Washington “I’m the president, but he’s The Boss.”
With those words, President Barack Obama greeted Bruce Springsteen Sunday night at a White House reception before the iconic rocker was lauded with Kennedy Center Honors along with Robert De Niro, comic genius Mel Brooks, jazz pianist and composer Dave Brubeck and opera singer Grace Bumbry.
A surprise list of stars performed as part of the nation’s highest honors for those who have defined American culture through the arts. It’s an awards show that opens with the national anthem and spans jazz, opera, movies and rock ’n roll — part of a living memorial to President John F. Kennedy.
Jon Stewart opened the tribute to Springsteen, recounting his theory on how The Boss came to be.
“I’m not a music critic, nor historian, nor archivist,” Stewart said. “But I am from New Jersey. And so I can tell you what I believe. ... I believe that Bob Dylan and James Brown had a baby.”
As the story goes, Stewart said Dylan and Brown abandoned the child on the New Jersey Turnpike, and the child was raised by “a pack of feral vaudevillians. That child is Bruce Springsteen.”
Stewart had first lady Michelle Obama doubled over laughing. And The Boss, seated next to her, even cracked a smile.
Taking the stage
John Mellencamp sang “Born in the U.S.A.,” Jennifer Nettles from Sugarland did “Glory Days” with a country twist, Melissa Etheridge rocked the house with “Born To Run” to a standing ovation and Sting ended the musical tribute with “The Rising” with help from a choir.
About 300 guests, including Jack Black, Edward Norton, Matthew Broderick, Ben Stiller, Martin Scorsese, Philip Seymour Hoffman celebrated the group with a reception in the East Room of the White House before the show.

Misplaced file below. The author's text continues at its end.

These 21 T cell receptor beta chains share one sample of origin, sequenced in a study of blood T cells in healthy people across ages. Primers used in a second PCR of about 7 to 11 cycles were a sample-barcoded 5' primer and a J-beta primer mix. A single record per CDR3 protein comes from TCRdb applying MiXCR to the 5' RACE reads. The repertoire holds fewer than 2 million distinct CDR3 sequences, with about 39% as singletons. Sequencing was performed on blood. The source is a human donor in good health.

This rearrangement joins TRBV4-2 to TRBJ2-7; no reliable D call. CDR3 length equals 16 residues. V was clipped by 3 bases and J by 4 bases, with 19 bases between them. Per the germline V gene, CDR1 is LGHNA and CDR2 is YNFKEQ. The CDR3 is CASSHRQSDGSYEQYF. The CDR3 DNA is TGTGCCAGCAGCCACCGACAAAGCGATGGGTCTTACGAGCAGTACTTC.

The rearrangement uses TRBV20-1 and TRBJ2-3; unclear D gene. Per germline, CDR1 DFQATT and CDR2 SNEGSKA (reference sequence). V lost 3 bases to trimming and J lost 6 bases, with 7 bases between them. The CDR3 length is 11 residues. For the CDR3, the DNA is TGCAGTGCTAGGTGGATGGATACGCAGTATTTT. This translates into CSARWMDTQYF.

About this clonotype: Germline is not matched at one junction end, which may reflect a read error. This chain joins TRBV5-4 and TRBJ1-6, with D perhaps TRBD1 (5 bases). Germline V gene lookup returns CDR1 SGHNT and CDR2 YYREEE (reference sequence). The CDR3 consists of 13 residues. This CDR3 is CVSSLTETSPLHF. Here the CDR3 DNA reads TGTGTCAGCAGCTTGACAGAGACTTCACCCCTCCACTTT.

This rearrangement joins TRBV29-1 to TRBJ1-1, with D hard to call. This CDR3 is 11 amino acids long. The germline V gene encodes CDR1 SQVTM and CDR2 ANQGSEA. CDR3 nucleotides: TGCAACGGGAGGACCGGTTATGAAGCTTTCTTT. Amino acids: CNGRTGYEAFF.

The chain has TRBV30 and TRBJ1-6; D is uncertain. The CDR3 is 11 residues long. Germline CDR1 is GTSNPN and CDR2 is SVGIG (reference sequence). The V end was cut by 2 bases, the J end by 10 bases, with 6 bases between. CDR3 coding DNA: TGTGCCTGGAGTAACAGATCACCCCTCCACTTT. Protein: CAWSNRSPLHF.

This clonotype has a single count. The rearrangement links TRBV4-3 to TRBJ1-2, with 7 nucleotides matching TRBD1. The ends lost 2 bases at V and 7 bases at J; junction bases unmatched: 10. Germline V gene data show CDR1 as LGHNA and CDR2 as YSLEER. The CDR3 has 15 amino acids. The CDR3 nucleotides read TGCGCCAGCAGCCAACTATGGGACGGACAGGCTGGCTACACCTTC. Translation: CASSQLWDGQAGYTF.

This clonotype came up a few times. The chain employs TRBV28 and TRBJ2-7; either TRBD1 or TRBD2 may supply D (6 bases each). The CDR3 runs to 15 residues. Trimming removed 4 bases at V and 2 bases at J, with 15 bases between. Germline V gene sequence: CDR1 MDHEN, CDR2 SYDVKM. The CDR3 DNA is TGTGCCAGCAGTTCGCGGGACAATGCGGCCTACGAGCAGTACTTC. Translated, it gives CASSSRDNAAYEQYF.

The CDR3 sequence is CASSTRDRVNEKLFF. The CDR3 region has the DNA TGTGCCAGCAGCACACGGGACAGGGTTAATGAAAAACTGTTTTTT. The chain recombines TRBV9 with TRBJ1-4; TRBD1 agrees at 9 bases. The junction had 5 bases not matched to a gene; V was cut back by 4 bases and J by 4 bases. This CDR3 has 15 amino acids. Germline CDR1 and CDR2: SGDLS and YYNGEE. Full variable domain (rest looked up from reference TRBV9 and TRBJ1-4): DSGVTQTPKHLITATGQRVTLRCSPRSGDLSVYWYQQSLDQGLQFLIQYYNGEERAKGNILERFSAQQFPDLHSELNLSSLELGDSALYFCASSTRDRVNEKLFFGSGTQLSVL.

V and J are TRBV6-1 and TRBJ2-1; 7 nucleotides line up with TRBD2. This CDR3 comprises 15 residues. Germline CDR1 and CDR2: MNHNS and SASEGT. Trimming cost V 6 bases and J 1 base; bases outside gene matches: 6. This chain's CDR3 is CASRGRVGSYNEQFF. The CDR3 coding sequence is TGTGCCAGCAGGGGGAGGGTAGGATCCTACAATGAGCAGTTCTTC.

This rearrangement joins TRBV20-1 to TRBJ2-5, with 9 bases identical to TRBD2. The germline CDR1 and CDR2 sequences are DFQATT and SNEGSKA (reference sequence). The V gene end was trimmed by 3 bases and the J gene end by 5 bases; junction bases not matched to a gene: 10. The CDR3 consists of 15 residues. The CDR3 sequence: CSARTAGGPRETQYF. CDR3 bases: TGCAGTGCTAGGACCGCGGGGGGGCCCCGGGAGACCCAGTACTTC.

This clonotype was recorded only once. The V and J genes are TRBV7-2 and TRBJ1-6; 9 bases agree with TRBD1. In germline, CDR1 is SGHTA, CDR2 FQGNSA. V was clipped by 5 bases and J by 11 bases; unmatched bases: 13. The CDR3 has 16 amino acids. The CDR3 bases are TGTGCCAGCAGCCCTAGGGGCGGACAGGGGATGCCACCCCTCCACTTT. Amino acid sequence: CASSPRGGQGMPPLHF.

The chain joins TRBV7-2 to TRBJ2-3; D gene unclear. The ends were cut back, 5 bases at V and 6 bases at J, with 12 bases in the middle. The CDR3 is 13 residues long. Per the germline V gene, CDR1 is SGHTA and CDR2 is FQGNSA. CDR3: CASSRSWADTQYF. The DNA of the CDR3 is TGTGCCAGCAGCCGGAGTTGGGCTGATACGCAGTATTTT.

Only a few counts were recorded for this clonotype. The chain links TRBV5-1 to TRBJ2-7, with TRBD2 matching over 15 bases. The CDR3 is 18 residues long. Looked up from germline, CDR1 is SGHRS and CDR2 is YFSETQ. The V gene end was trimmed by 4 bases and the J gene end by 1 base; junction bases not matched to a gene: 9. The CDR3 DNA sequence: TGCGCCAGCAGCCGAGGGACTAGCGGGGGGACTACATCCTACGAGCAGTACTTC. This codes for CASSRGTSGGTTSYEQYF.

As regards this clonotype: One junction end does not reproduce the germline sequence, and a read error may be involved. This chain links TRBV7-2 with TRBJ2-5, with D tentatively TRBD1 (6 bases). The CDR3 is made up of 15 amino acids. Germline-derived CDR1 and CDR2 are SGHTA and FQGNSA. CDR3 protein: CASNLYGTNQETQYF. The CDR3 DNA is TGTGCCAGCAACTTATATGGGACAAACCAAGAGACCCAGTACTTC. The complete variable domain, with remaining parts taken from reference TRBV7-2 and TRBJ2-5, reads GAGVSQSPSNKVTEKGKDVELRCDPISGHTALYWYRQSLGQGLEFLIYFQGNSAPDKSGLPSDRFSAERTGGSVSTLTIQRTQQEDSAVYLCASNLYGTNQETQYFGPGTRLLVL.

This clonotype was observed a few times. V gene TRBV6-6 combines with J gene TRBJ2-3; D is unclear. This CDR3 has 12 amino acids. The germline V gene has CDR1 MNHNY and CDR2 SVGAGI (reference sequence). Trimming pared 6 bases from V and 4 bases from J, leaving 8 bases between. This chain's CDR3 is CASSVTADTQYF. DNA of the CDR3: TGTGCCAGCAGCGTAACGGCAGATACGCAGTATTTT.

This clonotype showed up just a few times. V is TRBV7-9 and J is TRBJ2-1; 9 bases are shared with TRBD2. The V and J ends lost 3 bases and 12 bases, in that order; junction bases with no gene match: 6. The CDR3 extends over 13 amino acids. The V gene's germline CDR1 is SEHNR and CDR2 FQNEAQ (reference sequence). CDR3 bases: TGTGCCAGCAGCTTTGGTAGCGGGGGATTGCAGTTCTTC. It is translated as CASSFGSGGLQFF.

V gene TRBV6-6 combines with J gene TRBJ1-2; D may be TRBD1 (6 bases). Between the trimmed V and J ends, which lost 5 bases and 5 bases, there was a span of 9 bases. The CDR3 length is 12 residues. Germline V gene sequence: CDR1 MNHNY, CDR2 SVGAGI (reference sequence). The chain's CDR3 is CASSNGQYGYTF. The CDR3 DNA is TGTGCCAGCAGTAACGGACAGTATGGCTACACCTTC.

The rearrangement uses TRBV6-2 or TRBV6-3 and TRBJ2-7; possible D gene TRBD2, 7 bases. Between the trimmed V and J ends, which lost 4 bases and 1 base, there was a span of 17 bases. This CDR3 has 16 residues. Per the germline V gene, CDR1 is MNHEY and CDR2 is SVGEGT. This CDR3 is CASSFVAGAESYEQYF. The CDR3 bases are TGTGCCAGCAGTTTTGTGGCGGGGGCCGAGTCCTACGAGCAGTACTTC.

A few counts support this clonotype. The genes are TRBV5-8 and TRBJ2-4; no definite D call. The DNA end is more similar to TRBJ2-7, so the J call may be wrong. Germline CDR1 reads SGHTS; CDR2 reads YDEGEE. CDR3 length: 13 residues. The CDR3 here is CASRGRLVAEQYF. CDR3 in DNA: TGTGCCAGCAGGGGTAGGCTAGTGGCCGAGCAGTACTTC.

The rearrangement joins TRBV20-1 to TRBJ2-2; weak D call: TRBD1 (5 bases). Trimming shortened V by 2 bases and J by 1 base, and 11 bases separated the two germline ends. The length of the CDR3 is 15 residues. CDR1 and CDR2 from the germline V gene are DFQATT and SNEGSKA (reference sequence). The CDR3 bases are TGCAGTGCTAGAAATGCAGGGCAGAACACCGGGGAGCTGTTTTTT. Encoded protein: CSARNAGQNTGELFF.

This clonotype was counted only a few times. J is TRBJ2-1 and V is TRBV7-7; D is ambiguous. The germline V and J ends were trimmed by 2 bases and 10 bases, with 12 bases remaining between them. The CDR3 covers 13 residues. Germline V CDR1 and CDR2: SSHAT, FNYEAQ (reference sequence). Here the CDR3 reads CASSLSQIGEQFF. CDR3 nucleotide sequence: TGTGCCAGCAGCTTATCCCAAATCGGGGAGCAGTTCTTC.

“These performers are indeed the best,” Obama said. “They are also living reminders of a single truth — and I’m going to steal a line from Michelle here — the arts are not somehow apart from our national life, the arts are the heart of our national life.”
Springsteen, 60, described the award he received on Saturday night at a State Department dinner as different than other accolades.
“We worked really hard for our music to be part of American life and our fans’ lives,” he said. “So it’s an acknowledgment that you’ve kind of threaded your way into the culture in a certain way. It’s satisfying.”
The show will air nationwide Dec. 29 on CBS.
When Stiller came out to honor De Niro, he got distracted.
“Oh my God, it’s Bruce Springsteen!” he said. “Bruuuuce!”
“And then it’s Nobel Peace guy,” he said of the president.
The honors were heartfelt for the 66-year-old De Niro, too, though. Meryl Streep opened with a tribute to her friend who she said was exacting with details as an actor, director and producer.
“He did what I and my drama school friends dreamed of — to disappear and morph into a (character),” she said.
Later, Aretha Franklin recounted highlights from Bumbry’s career. As a 25-year-old singer, Bumbry broke racial barriers in 1961 when she was invited to perform in a production of Wagner’s “Tannhauser.” She would be the first black opera singer to appear at Germany’s Bayreuth, a shine to the composer’s work. Many conservative opera-goers were infuriated. But by the end of the performance, the audience applauded for 30 minutes and drew 42 curtain calls.
Bumbry, 72, said returning to meet Obama for the award was the highest honor she has received.
“It tops all of them,” she said. “First of all it’s my country, and secondly it’s the greatest award we have in this country for the arts.”
Brooks, 83, said it’s special to receive the honor during the Obama administration. He said he would whisper something in the president’s ear about the need for more federal funding for the arts.
“I think when all my awards go to e-Bay, it will be the last,” Brooks said of the Kennedy Center medallion before the show. “That’s how much I treasure it.”
Jack Black saluted Brooks with a rendition of “Men in Tights,” and Harry Connick Jr. sang “High Anxiety.”